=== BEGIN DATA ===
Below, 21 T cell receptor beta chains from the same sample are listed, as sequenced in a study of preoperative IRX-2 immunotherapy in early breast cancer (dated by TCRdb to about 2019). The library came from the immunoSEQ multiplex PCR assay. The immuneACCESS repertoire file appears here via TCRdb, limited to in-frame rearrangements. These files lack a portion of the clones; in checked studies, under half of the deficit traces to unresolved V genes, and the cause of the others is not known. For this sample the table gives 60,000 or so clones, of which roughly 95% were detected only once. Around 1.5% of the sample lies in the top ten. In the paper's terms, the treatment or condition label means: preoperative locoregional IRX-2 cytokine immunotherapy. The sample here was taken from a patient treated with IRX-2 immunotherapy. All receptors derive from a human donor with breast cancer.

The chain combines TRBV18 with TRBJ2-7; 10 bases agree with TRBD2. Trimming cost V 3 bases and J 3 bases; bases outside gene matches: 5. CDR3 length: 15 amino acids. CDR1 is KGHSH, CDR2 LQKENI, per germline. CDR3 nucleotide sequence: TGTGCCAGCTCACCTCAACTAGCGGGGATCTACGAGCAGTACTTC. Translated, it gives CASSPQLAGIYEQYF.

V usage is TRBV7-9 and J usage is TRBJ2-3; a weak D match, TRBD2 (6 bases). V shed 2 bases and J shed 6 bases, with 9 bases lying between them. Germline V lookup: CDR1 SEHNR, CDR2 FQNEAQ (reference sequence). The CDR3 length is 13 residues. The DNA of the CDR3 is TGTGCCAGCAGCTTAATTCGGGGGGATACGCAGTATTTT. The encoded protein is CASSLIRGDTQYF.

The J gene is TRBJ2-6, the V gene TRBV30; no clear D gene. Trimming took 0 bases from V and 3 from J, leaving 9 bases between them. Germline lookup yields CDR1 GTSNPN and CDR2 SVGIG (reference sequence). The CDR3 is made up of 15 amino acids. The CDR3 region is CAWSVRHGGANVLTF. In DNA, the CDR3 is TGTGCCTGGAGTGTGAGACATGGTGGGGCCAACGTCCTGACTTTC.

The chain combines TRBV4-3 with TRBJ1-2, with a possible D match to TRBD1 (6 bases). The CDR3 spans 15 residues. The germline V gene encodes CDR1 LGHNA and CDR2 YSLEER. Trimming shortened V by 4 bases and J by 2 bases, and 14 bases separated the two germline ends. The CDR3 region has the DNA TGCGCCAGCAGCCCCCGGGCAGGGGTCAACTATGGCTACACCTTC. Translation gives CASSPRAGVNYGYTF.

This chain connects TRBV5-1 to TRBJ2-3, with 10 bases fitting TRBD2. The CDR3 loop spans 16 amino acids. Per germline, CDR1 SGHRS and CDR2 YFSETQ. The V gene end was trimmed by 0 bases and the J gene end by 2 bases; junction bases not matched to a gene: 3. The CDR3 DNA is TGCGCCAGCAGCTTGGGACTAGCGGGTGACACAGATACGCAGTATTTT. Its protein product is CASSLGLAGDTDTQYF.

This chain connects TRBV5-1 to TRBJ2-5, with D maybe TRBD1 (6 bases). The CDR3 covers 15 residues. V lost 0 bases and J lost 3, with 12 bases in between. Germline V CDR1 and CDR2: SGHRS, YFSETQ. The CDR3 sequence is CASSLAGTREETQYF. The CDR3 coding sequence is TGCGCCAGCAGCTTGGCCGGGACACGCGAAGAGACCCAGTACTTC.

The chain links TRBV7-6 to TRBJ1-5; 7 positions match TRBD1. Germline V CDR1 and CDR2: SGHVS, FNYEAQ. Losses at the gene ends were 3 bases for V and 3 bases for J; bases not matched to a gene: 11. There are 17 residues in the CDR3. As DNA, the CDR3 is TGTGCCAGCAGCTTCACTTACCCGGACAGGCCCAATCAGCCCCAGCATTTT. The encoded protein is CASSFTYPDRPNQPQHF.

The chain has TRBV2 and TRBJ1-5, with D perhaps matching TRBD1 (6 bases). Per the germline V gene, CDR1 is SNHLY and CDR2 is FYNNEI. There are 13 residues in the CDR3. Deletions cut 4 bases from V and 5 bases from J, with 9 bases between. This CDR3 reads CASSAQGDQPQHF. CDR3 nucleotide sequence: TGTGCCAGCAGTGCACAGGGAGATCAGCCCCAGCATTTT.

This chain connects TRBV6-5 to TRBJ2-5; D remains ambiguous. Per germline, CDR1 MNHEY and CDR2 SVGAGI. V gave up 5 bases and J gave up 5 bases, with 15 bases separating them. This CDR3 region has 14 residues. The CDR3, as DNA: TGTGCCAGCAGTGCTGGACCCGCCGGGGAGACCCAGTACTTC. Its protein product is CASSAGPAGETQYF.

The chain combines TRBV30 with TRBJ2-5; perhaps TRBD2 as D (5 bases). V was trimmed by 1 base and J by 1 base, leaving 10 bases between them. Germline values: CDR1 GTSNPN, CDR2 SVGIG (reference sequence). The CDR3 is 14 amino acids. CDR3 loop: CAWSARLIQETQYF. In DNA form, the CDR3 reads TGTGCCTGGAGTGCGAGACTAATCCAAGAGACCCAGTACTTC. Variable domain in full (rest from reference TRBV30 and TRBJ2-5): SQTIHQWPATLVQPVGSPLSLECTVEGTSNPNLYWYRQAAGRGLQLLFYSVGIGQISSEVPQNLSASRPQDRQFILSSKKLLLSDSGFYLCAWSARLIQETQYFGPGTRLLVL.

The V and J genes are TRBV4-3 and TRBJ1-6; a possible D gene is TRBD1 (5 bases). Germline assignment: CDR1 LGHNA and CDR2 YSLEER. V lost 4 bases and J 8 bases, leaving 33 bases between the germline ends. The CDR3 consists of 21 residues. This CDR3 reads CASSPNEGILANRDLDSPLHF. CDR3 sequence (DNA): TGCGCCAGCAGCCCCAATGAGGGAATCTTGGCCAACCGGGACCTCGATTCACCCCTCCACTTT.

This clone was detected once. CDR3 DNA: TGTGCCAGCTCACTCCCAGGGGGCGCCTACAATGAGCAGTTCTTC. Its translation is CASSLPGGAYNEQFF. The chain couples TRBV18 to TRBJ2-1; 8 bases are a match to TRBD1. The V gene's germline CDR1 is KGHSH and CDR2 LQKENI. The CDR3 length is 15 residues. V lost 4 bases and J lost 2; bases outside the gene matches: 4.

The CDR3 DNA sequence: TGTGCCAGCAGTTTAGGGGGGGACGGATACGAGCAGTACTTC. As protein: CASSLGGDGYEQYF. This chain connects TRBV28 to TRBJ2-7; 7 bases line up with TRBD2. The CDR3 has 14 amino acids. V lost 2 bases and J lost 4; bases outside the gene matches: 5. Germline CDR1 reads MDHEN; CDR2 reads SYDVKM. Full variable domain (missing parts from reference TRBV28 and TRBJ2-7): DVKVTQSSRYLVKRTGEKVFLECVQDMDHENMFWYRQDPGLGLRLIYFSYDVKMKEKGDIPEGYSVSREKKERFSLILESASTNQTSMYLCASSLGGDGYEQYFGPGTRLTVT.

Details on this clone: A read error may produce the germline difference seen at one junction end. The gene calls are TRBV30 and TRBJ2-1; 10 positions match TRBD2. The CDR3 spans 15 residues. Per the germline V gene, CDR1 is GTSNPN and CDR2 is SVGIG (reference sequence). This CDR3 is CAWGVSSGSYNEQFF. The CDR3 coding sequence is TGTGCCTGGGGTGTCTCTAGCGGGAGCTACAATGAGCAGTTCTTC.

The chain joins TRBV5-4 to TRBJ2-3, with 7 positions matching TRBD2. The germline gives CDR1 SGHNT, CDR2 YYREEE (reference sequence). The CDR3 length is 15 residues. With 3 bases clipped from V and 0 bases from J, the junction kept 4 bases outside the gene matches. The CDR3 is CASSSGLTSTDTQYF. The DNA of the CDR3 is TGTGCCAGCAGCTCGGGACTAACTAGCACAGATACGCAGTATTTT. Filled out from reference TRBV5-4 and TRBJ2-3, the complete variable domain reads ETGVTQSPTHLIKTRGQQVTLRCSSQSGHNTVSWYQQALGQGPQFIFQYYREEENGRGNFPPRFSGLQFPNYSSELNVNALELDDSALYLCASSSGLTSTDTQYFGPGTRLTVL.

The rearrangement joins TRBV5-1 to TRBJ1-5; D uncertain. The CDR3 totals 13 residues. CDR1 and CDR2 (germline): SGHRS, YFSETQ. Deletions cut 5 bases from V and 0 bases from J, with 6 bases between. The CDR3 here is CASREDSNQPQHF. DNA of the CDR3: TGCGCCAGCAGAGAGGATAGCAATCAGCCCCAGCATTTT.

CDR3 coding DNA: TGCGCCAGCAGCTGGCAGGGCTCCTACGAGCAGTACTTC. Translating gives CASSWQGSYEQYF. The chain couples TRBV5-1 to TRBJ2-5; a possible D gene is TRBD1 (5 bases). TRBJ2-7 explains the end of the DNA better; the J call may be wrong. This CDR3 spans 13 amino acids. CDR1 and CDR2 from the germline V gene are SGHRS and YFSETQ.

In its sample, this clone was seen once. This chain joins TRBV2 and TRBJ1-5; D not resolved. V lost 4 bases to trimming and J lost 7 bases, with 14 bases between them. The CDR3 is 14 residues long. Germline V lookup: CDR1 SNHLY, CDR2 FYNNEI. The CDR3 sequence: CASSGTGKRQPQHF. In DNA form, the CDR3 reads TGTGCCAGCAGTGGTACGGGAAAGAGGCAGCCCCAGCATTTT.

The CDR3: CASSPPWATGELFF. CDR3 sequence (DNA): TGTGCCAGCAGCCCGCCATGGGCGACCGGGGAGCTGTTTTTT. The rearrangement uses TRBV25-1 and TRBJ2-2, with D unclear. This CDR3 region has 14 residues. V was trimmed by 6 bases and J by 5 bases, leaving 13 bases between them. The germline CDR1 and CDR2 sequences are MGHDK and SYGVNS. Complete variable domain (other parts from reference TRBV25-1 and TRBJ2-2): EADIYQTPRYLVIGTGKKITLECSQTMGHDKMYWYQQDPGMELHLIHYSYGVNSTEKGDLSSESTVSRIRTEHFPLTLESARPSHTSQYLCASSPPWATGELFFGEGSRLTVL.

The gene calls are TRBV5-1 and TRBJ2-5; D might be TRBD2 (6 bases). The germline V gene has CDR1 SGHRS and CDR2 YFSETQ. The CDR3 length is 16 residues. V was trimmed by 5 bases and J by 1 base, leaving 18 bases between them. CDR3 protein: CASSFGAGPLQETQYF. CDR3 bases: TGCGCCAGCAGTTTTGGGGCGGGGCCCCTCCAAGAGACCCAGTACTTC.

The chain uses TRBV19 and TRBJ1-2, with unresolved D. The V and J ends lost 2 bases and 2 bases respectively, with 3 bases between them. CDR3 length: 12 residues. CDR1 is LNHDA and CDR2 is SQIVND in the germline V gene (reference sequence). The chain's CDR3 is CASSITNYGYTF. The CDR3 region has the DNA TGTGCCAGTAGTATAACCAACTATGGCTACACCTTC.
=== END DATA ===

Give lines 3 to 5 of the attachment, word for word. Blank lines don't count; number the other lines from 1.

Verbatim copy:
V usage is TRBV7-9 and J usage is TRBJ2-3; a weak D match, TRBD2 (6 bases). V shed 2 bases and J shed 6 bases, with 9 bases lying between them. Germline V lookup: CDR1 SEHNR, CDR2 FQNEAQ (reference sequence). The CDR3 length is 13 residues. The DNA of the CDR3 is TGTGCCAGCAGCTTAATTCGGGGGGATACGCAGTATTTT. The encoded protein is CASSLIRGDTQYF.

The J gene is TRBJ2-6, the V gene TRBV30; no clear D gene. Trimming took 0 bases from V and 3 from J, leaving 9 bases between them. Germline lookup yields CDR1 GTSNPN and CDR2 SVGIG (reference sequence). The CDR3 is made up of 15 amino acids. The CDR3 region is CAWSVRHGGANVLTF. In DNA, the CDR3 is TGTGCCTGGAGTGTGAGACATGGTGGGGCCAACGTCCTGACTTTC.

The chain combines TRBV4-3 with TRBJ1-2, with a possible D match to TRBD1 (6 bases). The CDR3 spans 15 residues. The germline V gene encodes CDR1 LGHNA and CDR2 YSLEER. Trimming shortened V by 4 bases and J by 2 bases, and 14 bases separated the two germline ends. The CDR3 region has the DNA TGCGCCAGCAGCCCCCGGGCAGGGGTCAACTATGGCTACACCTTC. Translation gives CASSPRAGVNYGYTF.